NBA Proposes Expanding NBA Teams For The 2020-21 Season
The NBA lost billions of dollars in revenue last year due to the COVID-19 pandemic. To make up for the loss, the league suggested expanding the teams, adding two more at a $2.5 billion expansion fee.
At press time, each franchise would reportedly need a $166.7 million infusion of cash to help offset all of the revenue lost during the current pandemic this year. The overall $5 billion increase would be roughly 58% of what the league took in during the 2018-19 season. Unfortunately, it comes with no associated short-term costs. Players wouldn’t get a cut. To solve this problem, the NBA suggested expanding this season’s lineup of teams. In turn, this brings in newer elements to the league, player opportunities, competition, and even the betting side of the NBA.
Commissioner Adam Silver already acknowledged the possibility of the expansion. If the NBA implemented it, let’s take a look at the possible on-court issues that may arise.
The Eastern and Western Conferences both need to have a leveled playing field. Specifically, the same number of teams need to play in each of the divisions. With the expansion, the NBA needs to consider which markets need the expansion slots. Favoritism would play a big role here, as fans consider Seattle and Las Vegas as current favorites. That might be a problem and may cause imbalance.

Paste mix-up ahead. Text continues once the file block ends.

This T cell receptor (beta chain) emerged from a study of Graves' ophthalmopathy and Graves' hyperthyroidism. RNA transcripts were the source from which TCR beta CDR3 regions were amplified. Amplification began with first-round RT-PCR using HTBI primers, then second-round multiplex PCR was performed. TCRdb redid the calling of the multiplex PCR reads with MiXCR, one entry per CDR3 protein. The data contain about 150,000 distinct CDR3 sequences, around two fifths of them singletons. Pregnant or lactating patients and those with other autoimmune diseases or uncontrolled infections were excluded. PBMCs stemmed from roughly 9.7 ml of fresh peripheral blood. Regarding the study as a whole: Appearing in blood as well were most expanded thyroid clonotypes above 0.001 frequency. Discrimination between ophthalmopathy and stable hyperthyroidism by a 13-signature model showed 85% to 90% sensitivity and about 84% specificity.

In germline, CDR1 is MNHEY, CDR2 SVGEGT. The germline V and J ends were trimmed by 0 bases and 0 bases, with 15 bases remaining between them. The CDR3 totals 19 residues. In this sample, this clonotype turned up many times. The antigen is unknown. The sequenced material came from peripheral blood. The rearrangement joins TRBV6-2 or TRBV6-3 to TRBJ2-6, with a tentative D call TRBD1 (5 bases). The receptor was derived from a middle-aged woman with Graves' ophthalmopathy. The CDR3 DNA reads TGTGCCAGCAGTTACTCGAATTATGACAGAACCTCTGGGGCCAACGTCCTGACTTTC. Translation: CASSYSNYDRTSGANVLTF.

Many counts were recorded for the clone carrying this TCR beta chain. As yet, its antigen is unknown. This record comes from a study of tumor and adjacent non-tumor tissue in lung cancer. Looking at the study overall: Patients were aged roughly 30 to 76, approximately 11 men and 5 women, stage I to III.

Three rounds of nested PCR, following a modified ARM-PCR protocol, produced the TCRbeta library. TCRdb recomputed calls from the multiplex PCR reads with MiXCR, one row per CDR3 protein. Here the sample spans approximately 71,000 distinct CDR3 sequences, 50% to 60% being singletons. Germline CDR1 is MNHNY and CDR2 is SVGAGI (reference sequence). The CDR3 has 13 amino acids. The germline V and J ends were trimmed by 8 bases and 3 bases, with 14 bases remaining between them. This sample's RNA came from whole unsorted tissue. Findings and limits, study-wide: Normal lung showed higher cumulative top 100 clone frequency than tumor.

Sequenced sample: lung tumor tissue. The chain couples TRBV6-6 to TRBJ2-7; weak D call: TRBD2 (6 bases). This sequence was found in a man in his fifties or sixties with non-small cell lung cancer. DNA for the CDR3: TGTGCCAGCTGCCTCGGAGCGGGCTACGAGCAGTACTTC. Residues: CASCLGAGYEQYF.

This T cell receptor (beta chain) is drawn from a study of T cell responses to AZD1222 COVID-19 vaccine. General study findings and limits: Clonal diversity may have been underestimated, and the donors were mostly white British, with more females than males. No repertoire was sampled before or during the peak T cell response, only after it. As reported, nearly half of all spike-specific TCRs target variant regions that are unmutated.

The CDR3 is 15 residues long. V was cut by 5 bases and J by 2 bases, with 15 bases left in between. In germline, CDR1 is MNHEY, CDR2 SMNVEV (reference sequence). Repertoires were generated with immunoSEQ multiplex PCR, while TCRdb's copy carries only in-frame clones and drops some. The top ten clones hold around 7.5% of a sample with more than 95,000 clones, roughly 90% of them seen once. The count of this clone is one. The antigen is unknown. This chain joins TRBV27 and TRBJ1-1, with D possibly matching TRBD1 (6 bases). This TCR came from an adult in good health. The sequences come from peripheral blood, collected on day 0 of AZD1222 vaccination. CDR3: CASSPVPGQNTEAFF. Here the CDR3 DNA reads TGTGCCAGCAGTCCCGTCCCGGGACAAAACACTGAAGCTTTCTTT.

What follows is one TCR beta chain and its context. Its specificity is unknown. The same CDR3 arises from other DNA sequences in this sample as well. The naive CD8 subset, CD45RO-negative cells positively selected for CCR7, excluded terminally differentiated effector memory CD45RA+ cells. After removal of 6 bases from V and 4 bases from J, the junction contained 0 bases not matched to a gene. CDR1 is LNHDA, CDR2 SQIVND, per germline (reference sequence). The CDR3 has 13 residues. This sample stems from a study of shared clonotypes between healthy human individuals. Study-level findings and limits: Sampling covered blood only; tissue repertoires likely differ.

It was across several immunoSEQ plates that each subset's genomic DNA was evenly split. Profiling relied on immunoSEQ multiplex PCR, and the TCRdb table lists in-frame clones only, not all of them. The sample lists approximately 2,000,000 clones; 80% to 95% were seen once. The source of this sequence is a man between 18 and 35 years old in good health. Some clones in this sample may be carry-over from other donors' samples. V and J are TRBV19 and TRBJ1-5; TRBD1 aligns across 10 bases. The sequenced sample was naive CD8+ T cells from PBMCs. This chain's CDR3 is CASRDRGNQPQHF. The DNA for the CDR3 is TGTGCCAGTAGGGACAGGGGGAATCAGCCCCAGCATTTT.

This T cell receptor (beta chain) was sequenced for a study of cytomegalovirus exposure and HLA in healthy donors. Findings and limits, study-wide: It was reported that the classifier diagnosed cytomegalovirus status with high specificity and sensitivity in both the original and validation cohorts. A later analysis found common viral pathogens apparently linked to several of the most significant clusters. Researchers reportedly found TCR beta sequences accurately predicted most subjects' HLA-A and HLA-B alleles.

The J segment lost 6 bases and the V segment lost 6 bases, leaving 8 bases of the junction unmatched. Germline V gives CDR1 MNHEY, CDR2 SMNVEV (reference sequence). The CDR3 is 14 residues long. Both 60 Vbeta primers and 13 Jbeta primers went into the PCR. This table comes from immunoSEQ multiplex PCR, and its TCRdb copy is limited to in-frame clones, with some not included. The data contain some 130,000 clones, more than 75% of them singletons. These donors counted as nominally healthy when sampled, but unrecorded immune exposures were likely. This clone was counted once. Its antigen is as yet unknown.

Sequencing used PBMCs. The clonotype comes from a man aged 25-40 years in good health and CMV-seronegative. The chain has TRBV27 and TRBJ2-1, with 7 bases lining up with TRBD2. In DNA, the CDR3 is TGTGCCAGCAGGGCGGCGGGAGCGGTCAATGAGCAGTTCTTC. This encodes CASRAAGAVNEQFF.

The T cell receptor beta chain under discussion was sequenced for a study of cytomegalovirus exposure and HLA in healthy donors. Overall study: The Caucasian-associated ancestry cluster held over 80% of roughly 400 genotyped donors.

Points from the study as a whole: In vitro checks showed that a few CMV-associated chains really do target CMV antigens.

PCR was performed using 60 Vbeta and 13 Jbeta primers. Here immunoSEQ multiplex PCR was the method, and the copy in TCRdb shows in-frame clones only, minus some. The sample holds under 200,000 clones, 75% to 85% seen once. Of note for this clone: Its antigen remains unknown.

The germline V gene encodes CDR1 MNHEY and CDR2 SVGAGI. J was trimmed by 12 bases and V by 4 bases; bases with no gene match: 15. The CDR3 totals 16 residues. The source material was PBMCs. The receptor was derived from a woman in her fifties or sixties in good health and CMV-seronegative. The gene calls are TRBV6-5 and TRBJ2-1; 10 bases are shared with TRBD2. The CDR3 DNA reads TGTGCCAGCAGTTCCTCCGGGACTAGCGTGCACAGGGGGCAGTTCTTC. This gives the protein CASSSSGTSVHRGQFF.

For the 2020-2021 NBA season, teams play 82 games against an only partially defined set of opponents. Generally, they always play 30 interconference matchups with two teams against each opponent. That leaves 52 games. Adding two teams in the lineup would make the format impossible to achieve. The expansion would add five games to every team’s schedule. If that’s the case, the NBA would have to come up with a new format and schedule as well.
Since the league is constantly negotiating player salaries and adding new sources of revenue, the new CBA agreement under the expansion changes the factors on which salary caps are based. The expansion will certainly lower the salary cap. The current cap is determined by projecting the following season’s revenue and dividing it by the total percentage allocated for the salary cap among the existing teams in the season (approximately 40%). Dividing it by 32 teams will result in a smaller salary cap.